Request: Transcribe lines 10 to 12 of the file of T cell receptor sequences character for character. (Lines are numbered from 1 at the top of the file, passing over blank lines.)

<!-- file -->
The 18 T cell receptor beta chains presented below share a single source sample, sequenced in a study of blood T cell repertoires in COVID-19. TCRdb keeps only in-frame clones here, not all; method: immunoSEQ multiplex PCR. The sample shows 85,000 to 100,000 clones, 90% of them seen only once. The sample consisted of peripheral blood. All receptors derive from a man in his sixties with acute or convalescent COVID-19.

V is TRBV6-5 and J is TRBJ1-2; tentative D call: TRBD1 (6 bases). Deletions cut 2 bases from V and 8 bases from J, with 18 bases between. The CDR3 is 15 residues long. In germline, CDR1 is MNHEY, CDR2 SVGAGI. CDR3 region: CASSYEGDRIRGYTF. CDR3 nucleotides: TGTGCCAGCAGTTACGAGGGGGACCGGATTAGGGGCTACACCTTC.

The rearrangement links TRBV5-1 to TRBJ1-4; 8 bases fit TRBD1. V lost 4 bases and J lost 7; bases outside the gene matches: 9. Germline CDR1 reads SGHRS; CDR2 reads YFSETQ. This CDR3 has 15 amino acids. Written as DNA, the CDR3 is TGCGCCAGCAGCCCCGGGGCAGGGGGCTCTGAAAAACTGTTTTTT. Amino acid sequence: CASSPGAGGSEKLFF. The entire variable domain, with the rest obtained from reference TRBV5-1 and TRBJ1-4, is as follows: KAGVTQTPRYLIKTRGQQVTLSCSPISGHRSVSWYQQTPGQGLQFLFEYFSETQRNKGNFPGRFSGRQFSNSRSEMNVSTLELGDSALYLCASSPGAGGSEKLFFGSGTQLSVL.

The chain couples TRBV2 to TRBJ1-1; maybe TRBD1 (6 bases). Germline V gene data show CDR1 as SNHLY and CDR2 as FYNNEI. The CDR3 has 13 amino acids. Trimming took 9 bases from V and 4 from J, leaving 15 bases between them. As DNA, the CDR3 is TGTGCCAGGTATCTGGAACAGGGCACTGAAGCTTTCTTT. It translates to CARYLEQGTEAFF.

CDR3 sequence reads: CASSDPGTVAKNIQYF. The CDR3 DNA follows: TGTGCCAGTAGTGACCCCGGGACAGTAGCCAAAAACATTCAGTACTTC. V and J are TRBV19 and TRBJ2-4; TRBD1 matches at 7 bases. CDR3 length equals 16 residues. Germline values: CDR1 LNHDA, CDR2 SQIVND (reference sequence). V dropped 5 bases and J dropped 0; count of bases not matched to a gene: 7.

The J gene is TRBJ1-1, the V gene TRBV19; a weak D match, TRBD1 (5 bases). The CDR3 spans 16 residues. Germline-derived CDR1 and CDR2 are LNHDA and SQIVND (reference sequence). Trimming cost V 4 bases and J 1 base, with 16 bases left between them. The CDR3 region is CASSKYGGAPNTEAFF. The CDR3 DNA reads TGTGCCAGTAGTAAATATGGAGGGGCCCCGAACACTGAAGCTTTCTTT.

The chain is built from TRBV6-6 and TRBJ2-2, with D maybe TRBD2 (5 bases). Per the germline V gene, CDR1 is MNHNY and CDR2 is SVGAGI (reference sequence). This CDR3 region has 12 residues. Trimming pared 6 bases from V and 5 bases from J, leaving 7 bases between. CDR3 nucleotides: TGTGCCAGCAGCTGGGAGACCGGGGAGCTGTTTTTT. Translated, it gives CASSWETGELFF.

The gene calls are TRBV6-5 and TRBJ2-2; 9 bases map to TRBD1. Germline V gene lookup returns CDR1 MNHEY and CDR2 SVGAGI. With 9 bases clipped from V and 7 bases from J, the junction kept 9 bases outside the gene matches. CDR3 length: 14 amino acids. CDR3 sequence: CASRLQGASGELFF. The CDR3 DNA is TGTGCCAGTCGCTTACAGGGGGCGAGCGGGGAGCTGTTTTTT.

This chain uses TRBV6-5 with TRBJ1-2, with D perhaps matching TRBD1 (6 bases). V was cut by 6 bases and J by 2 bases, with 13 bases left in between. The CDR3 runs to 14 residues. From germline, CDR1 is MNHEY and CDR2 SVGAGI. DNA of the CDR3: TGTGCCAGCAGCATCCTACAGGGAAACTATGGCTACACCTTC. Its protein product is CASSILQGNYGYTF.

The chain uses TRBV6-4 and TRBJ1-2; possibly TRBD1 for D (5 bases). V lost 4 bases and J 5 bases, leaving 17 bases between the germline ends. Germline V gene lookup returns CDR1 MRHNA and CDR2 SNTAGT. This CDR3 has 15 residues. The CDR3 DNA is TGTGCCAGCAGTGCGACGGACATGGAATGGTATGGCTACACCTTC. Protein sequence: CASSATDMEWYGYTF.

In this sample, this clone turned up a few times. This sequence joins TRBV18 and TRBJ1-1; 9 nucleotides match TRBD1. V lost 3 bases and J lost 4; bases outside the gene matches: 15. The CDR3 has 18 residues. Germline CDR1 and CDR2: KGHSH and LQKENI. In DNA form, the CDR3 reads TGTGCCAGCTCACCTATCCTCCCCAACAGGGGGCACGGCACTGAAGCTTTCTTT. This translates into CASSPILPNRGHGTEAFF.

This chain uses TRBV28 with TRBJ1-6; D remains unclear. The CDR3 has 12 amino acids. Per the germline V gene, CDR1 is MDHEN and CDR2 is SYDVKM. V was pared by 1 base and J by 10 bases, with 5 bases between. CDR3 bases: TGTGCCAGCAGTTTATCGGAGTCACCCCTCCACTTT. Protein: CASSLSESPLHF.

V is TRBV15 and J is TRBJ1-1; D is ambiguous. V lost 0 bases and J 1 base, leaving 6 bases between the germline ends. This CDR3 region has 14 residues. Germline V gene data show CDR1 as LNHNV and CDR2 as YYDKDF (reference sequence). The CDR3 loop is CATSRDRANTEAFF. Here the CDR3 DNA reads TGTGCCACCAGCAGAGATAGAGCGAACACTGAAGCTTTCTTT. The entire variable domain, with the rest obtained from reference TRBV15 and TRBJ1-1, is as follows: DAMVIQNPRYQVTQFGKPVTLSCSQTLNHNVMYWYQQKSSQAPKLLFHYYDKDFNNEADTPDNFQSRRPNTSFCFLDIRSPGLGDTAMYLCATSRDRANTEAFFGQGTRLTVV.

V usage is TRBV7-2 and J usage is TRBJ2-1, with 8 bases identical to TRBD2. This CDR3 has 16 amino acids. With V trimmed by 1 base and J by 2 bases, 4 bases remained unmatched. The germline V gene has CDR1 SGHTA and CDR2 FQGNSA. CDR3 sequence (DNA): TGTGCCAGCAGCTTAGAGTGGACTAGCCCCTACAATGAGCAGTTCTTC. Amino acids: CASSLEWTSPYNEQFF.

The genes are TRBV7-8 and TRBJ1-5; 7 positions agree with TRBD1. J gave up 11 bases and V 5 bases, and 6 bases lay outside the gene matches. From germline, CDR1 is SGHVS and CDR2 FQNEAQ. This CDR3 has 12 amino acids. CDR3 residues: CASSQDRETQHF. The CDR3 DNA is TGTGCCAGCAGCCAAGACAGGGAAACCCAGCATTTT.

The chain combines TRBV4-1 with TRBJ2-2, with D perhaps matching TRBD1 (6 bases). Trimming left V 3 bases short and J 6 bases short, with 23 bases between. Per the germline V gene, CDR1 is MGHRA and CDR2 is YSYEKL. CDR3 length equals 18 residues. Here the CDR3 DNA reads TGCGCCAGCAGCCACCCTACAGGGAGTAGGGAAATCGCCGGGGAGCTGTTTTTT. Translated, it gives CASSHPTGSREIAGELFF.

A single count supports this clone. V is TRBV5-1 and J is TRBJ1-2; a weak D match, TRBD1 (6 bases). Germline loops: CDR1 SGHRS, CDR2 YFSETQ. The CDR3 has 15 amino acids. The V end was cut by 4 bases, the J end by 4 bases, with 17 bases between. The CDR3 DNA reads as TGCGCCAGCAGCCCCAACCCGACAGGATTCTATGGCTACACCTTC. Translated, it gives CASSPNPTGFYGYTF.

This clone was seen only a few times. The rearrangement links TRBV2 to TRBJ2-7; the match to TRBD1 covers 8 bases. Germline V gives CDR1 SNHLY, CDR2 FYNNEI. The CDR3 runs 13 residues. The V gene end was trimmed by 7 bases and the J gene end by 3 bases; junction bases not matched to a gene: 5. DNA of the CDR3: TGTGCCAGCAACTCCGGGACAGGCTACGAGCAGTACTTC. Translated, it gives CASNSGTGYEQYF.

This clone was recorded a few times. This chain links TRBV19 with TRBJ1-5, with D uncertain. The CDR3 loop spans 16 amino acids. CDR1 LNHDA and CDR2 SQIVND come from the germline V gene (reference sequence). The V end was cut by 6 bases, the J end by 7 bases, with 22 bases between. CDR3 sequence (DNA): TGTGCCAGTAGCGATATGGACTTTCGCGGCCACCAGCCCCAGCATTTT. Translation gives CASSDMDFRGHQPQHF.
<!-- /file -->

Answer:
The chain uses TRBV6-4 and TRBJ1-2; possibly TRBD1 for D (5 bases). V lost 4 bases and J 5 bases, leaving 17 bases between the germline ends. Germline V gene lookup returns CDR1 MRHNA and CDR2 SNTAGT. This CDR3 has 15 residues. The CDR3 DNA is TGTGCCAGCAGTGCGACGGACATGGAATGGTATGGCTACACCTTC. Protein sequence: CASSATDMEWYGYTF.

In this sample, this clone turned up a few times. This sequence joins TRBV18 and TRBJ1-1; 9 nucleotides match TRBD1. V lost 3 bases and J lost 4; bases outside the gene matches: 15. The CDR3 has 18 residues. Germline CDR1 and CDR2: KGHSH and LQKENI. In DNA form, the CDR3 reads TGTGCCAGCTCACCTATCCTCCCCAACAGGGGGCACGGCACTGAAGCTTTCTTT. This translates into CASSPILPNRGHGTEAFF.

This chain uses TRBV28 with TRBJ1-6; D remains unclear. The CDR3 has 12 amino acids. Per the germline V gene, CDR1 is MDHEN and CDR2 is SYDVKM. V was pared by 1 base and J by 10 bases, with 5 bases between. CDR3 bases: TGTGCCAGCAGTTTATCGGAGTCACCCCTCCACTTT. Protein: CASSLSESPLHF.